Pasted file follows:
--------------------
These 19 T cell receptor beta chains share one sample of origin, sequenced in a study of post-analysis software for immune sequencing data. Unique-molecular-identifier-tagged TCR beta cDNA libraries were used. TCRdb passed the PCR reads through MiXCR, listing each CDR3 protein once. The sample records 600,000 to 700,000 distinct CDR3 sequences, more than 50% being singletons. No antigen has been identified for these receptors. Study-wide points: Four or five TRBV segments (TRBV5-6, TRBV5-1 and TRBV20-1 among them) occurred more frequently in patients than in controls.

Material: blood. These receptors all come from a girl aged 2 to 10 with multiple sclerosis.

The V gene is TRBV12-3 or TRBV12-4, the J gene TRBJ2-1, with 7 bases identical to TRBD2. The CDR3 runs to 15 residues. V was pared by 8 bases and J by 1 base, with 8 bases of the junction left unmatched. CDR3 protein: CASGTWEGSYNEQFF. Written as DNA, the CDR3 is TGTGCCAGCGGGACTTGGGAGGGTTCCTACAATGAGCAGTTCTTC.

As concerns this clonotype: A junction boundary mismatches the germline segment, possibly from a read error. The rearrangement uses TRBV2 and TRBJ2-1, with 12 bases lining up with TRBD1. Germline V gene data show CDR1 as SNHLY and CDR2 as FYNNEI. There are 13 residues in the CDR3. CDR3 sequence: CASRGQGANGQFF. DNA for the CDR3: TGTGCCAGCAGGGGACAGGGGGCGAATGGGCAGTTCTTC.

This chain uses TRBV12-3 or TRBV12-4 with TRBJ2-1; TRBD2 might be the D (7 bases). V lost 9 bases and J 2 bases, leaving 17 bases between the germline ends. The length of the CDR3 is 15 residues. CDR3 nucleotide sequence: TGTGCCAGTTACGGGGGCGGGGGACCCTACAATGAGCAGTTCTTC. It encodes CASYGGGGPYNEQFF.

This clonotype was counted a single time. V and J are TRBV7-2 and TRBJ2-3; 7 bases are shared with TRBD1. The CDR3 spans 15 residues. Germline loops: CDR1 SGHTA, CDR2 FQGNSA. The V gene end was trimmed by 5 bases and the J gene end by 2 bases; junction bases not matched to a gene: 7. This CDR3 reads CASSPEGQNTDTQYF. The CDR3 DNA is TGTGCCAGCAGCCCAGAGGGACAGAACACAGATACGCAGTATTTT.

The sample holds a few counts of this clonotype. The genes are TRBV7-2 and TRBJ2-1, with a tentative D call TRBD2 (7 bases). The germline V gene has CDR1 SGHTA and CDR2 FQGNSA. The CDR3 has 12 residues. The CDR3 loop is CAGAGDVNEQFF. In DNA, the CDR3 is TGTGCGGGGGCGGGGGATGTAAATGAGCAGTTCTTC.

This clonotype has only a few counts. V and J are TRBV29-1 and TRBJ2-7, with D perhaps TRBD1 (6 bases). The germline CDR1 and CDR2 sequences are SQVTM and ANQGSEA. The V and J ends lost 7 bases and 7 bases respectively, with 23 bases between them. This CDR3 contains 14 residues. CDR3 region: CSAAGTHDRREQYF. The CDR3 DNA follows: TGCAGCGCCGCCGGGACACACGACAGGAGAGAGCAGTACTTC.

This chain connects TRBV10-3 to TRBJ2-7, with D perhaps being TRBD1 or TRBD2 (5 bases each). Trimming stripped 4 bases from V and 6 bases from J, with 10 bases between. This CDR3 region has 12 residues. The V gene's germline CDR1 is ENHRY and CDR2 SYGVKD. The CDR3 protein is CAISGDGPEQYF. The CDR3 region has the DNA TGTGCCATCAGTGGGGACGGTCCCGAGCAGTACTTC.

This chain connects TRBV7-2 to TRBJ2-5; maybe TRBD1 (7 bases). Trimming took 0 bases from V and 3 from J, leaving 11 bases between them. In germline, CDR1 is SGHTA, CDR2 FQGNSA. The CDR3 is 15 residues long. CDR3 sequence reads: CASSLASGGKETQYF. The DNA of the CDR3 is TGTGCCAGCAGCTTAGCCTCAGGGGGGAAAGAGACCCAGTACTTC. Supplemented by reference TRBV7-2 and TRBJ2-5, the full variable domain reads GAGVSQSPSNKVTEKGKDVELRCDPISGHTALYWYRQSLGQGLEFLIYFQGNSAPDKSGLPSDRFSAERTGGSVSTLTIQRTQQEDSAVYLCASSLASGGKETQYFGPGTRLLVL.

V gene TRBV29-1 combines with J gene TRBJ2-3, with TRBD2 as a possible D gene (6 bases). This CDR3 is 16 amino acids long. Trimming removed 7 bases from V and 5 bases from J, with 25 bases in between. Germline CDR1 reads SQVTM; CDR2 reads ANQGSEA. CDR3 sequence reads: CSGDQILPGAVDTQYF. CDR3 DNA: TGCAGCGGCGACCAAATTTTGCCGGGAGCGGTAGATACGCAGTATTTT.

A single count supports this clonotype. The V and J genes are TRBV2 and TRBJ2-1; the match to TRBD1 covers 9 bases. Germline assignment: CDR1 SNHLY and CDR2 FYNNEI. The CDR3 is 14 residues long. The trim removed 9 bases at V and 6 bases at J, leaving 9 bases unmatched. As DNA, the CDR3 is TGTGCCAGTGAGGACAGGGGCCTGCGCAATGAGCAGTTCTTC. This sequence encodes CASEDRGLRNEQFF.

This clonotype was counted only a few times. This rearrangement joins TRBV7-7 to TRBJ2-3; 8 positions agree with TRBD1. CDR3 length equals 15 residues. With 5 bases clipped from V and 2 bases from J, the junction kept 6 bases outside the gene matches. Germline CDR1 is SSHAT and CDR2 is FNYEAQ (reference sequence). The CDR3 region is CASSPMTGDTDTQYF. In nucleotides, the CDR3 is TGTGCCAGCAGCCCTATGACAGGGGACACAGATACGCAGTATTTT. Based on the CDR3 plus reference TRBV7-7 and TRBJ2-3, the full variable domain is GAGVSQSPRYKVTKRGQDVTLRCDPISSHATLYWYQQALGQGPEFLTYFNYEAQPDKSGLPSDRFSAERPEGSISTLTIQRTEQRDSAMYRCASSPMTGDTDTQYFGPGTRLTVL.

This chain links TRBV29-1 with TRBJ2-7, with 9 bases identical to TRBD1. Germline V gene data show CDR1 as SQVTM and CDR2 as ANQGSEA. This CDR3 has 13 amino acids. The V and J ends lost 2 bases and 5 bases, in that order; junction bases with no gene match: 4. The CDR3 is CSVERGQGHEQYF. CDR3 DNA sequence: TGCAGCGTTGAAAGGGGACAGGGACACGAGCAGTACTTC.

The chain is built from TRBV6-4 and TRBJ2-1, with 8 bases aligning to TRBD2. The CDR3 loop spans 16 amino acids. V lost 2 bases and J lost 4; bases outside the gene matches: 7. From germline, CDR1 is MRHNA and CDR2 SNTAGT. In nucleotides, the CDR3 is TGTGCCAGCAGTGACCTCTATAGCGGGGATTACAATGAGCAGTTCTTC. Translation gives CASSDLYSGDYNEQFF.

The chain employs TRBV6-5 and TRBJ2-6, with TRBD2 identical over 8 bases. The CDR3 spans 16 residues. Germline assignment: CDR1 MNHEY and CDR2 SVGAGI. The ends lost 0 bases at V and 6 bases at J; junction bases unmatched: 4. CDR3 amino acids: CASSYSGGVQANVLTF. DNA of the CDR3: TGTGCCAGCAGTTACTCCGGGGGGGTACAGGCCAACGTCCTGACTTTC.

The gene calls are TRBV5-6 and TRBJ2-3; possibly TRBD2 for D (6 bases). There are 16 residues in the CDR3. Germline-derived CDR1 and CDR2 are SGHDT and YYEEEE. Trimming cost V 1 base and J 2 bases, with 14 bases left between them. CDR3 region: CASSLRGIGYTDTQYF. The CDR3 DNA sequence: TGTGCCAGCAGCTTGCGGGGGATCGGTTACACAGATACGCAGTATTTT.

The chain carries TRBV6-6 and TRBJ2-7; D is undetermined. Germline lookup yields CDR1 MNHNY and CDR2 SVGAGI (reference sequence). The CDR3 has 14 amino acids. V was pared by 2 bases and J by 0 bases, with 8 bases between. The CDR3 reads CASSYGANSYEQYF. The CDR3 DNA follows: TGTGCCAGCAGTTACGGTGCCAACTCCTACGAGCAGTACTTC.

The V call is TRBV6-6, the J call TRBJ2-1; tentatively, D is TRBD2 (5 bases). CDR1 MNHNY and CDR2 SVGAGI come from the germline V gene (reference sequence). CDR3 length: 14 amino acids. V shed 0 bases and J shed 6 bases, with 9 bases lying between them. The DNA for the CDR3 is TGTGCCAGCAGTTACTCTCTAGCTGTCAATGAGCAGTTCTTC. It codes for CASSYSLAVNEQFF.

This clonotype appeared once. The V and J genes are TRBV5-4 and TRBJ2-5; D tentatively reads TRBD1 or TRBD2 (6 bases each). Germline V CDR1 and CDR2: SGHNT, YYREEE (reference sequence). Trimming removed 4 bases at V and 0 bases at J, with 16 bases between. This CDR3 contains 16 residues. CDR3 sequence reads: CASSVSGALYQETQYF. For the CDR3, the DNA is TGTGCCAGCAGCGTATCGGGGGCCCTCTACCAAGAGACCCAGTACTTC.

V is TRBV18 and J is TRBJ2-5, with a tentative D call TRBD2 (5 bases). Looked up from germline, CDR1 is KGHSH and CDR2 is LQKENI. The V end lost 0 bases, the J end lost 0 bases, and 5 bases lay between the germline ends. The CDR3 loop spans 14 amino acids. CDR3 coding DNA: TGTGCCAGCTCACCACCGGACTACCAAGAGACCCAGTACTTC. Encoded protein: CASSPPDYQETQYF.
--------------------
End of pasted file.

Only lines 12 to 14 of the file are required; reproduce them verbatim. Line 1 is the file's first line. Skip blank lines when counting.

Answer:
A single count supports this clonotype. The V and J genes are TRBV2 and TRBJ2-1; the match to TRBD1 covers 9 bases. Germline assignment: CDR1 SNHLY and CDR2 FYNNEI. The CDR3 is 14 residues long. The trim removed 9 bases at V and 6 bases at J, leaving 9 bases unmatched. As DNA, the CDR3 is TGTGCCAGTGAGGACAGGGGCCTGCGCAATGAGCAGTTCTTC. This sequence encodes CASEDRGLRNEQFF.

This clonotype was counted only a few times. This rearrangement joins TRBV7-7 to TRBJ2-3; 8 positions agree with TRBD1. CDR3 length equals 15 residues. With 5 bases clipped from V and 2 bases from J, the junction kept 6 bases outside the gene matches. Germline CDR1 is SSHAT and CDR2 is FNYEAQ (reference sequence). The CDR3 region is CASSPMTGDTDTQYF. In nucleotides, the CDR3 is TGTGCCAGCAGCCCTATGACAGGGGACACAGATACGCAGTATTTT. Based on the CDR3 plus reference TRBV7-7 and TRBJ2-3, the full variable domain is GAGVSQSPRYKVTKRGQDVTLRCDPISSHATLYWYQQALGQGPEFLTYFNYEAQPDKSGLPSDRFSAERPEGSISTLTIQRTEQRDSAMYRCASSPMTGDTDTQYFGPGTRLTVL.

This chain links TRBV29-1 with TRBJ2-7, with 9 bases identical to TRBD1. Germline V gene data show CDR1 as SQVTM and CDR2 as ANQGSEA. This CDR3 has 13 amino acids. The V and J ends lost 2 bases and 5 bases, in that order; junction bases with no gene match: 4. The CDR3 is CSVERGQGHEQYF. CDR3 DNA sequence: TGCAGCGTTGAAAGGGGACAGGGACACGAGCAGTACTTC.